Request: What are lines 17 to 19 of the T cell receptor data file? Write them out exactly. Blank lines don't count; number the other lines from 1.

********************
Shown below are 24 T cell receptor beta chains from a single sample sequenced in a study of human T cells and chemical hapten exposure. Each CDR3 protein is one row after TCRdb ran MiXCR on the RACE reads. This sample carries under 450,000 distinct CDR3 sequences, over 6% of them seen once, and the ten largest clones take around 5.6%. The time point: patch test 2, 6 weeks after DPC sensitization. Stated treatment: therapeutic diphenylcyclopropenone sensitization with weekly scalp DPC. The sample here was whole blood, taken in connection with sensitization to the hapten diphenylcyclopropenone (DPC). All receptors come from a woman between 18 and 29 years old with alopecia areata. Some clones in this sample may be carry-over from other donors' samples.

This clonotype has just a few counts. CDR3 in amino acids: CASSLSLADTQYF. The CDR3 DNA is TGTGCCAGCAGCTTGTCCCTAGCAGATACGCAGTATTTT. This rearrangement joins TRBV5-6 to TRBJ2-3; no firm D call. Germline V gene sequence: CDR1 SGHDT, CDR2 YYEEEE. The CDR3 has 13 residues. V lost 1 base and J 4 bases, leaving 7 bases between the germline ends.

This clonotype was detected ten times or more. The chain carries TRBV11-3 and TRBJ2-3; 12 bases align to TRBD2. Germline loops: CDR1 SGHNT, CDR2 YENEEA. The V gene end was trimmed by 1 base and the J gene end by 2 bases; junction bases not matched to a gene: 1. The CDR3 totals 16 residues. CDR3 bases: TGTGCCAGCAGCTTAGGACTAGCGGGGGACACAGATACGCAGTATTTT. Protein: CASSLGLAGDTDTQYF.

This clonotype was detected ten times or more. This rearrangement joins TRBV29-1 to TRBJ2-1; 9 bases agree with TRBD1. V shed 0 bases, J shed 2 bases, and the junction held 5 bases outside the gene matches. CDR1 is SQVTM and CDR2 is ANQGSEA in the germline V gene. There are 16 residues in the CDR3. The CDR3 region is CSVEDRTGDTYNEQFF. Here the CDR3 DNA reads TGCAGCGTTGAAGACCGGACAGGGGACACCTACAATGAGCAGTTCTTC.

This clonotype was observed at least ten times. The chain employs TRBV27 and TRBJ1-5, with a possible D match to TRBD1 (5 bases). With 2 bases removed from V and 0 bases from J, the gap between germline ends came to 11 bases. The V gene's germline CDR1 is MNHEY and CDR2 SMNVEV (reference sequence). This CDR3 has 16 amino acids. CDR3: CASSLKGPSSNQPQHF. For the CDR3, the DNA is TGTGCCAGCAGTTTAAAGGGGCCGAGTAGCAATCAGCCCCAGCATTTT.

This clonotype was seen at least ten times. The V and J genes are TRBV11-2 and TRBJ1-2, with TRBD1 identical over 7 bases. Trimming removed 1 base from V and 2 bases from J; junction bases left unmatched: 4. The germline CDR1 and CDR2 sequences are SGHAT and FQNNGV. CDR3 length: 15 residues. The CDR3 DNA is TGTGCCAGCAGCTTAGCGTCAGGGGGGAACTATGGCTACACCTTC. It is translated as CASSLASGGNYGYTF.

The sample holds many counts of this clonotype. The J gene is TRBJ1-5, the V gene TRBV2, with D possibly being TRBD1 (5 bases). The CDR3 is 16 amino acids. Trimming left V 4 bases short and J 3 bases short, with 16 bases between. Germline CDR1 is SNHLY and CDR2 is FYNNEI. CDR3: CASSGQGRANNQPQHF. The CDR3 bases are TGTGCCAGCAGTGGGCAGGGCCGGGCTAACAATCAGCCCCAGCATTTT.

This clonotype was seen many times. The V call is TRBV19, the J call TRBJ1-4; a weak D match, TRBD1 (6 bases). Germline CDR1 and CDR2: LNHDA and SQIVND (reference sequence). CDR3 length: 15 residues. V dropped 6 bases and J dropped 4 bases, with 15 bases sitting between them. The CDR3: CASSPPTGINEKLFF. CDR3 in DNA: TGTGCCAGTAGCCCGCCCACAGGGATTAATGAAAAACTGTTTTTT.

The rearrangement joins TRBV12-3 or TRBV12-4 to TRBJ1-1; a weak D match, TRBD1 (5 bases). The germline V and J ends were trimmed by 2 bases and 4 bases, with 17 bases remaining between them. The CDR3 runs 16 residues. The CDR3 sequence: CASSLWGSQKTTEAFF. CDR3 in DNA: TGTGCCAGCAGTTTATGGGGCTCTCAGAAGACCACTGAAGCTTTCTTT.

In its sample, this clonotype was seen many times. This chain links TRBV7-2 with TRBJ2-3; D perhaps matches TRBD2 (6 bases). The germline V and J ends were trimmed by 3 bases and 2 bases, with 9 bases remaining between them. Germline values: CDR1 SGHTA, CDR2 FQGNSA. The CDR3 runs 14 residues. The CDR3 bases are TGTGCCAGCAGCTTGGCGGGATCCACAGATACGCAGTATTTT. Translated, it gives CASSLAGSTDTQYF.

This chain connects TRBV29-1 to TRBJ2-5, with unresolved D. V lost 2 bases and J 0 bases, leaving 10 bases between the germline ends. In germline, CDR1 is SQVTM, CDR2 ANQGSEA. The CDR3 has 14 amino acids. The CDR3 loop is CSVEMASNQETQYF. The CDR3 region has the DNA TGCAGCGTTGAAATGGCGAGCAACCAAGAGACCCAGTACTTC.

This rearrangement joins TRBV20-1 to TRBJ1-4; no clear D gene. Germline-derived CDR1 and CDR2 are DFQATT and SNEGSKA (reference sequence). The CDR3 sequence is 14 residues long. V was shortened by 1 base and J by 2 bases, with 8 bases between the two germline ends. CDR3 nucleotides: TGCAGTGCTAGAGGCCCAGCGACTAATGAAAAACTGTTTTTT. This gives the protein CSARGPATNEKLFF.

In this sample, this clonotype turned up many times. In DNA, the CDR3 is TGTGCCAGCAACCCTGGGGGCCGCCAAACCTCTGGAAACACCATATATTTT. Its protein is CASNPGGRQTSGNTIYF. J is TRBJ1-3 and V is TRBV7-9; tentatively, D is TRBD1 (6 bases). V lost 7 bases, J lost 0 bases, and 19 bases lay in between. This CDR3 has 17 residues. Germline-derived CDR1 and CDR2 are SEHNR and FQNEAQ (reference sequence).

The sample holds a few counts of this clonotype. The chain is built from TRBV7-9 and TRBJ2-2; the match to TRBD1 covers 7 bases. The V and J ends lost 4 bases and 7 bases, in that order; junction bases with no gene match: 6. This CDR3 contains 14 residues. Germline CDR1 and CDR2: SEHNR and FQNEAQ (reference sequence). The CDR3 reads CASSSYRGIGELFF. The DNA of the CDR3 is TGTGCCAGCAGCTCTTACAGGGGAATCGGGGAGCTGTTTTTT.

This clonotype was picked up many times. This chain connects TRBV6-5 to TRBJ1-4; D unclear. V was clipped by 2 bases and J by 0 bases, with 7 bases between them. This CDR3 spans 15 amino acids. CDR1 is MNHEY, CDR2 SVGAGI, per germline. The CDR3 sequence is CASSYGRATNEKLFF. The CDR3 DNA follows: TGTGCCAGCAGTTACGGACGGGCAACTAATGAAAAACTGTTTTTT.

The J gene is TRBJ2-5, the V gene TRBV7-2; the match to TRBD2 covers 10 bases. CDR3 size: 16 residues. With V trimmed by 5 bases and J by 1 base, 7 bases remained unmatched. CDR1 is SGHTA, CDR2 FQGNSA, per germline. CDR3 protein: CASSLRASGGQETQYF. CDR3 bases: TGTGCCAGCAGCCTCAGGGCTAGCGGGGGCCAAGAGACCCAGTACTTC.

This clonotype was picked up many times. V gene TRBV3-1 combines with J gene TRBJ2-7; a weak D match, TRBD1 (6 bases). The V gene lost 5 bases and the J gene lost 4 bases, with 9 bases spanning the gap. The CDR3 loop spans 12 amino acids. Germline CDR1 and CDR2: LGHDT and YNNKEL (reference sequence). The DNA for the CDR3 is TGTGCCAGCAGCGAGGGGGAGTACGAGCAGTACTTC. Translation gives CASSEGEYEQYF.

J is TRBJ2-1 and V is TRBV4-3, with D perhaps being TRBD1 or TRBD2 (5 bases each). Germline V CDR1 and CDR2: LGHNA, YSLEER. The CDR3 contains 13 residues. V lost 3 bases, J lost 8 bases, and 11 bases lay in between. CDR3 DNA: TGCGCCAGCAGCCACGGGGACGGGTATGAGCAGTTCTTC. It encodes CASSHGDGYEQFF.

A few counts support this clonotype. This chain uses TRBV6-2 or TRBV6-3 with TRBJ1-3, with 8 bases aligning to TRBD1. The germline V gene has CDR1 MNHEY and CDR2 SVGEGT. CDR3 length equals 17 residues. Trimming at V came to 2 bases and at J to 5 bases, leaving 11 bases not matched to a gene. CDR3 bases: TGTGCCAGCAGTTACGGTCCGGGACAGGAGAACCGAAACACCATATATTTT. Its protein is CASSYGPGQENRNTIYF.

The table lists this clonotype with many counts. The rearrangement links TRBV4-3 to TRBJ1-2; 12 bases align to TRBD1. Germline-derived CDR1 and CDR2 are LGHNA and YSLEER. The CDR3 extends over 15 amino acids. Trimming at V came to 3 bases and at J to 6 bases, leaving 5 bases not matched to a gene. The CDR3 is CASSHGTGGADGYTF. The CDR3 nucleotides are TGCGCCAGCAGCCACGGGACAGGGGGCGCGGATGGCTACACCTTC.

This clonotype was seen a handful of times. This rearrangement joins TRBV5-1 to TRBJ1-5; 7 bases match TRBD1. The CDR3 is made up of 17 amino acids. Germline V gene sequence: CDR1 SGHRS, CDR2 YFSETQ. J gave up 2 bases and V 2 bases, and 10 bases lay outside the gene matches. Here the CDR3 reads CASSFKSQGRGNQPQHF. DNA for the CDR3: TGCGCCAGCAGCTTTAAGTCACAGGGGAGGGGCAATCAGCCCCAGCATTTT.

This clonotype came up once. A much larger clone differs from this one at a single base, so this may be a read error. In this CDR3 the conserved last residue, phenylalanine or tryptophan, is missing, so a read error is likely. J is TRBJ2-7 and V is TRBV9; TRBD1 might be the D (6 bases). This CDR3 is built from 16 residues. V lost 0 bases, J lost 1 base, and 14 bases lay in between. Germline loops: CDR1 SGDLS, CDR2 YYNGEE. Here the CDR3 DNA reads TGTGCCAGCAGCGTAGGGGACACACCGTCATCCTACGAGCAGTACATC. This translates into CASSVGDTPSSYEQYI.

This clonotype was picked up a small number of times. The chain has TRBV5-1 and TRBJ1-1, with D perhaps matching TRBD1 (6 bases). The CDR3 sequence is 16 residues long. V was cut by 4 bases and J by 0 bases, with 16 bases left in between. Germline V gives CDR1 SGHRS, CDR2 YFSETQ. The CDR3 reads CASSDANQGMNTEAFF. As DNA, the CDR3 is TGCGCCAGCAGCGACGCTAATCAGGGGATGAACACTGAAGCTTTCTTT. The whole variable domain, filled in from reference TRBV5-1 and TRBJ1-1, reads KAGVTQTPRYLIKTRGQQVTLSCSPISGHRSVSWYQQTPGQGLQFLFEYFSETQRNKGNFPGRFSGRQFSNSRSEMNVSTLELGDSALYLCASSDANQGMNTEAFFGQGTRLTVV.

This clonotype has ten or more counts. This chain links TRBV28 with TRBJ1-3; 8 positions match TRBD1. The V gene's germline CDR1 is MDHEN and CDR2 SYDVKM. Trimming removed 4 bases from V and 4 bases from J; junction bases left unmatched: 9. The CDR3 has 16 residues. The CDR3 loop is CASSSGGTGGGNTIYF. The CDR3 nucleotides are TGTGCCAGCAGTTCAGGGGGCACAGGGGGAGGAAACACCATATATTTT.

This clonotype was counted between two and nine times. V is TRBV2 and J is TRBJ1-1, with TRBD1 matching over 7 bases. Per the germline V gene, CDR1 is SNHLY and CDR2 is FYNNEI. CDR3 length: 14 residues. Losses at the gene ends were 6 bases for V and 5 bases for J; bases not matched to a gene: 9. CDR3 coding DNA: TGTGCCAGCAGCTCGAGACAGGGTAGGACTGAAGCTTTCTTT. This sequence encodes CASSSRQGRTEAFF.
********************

This clonotype was picked up many times. V gene TRBV3-1 combines with J gene TRBJ2-7; a weak D match, TRBD1 (6 bases). The V gene lost 5 bases and the J gene lost 4 bases, with 9 bases spanning the gap. The CDR3 loop spans 12 amino acids. Germline CDR1 and CDR2: LGHDT and YNNKEL (reference sequence). The DNA for the CDR3 is TGTGCCAGCAGCGAGGGGGAGTACGAGCAGTACTTC. Translation gives CASSEGEYEQYF.

J is TRBJ2-1 and V is TRBV4-3, with D perhaps being TRBD1 or TRBD2 (5 bases each). Germline V CDR1 and CDR2: LGHNA, YSLEER. The CDR3 contains 13 residues. V lost 3 bases, J lost 8 bases, and 11 bases lay in between. CDR3 DNA: TGCGCCAGCAGCCACGGGGACGGGTATGAGCAGTTCTTC. It encodes CASSHGDGYEQFF.

A few counts support this clonotype. This chain uses TRBV6-2 or TRBV6-3 with TRBJ1-3, with 8 bases aligning to TRBD1. The germline V gene has CDR1 MNHEY and CDR2 SVGEGT. CDR3 length equals 17 residues. Trimming at V came to 2 bases and at J to 5 bases, leaving 11 bases not matched to a gene. CDR3 bases: TGTGCCAGCAGTTACGGTCCGGGACAGGAGAACCGAAACACCATATATTTT. Its protein is CASSYGPGQENRNTIYF.